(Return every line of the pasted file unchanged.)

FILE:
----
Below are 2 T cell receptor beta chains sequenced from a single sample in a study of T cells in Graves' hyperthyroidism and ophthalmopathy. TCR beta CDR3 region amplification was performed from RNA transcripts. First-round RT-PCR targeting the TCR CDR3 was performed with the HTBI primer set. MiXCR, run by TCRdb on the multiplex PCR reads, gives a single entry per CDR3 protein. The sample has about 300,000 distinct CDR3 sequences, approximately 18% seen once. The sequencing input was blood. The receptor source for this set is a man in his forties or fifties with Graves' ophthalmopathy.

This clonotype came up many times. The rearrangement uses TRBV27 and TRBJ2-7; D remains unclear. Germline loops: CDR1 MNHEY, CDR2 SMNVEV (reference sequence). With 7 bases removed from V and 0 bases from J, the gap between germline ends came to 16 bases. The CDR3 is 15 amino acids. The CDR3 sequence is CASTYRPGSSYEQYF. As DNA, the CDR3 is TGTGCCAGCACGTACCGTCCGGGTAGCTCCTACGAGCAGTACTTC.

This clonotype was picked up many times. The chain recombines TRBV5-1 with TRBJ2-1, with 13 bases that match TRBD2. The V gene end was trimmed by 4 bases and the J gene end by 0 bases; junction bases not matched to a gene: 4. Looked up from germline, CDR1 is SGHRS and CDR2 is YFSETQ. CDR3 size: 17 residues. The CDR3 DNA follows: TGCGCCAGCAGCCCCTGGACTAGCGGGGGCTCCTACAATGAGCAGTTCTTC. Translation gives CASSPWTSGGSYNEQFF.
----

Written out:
Below are 2 T cell receptor beta chains sequenced from a single sample in a study of T cells in Graves' hyperthyroidism and ophthalmopathy. TCR beta CDR3 region amplification was performed from RNA transcripts. First-round RT-PCR targeting the TCR CDR3 was performed with the HTBI primer set. MiXCR, run by TCRdb on the multiplex PCR reads, gives a single entry per CDR3 protein. The sample has about 300,000 distinct CDR3 sequences, approximately 18% seen once. The sequencing input was blood. The receptor source for this set is a man in his forties or fifties with Graves' ophthalmopathy.

This clonotype came up many times. The rearrangement uses TRBV27 and TRBJ2-7; D remains unclear. Germline loops: CDR1 MNHEY, CDR2 SMNVEV (reference sequence). With 7 bases removed from V and 0 bases from J, the gap between germline ends came to 16 bases. The CDR3 is 15 amino acids. The CDR3 sequence is CASTYRPGSSYEQYF. As DNA, the CDR3 is TGTGCCAGCACGTACCGTCCGGGTAGCTCCTACGAGCAGTACTTC.

This clonotype was picked up many times. The chain recombines TRBV5-1 with TRBJ2-1, with 13 bases that match TRBD2. The V gene end was trimmed by 4 bases and the J gene end by 0 bases; junction bases not matched to a gene: 4. Looked up from germline, CDR1 is SGHRS and CDR2 is YFSETQ. CDR3 size: 17 residues. The CDR3 DNA follows: TGCGCCAGCAGCCCCTGGACTAGCGGGGGCTCCTACAATGAGCAGTTCTTC. Translation gives CASSPWTSGGSYNEQFF.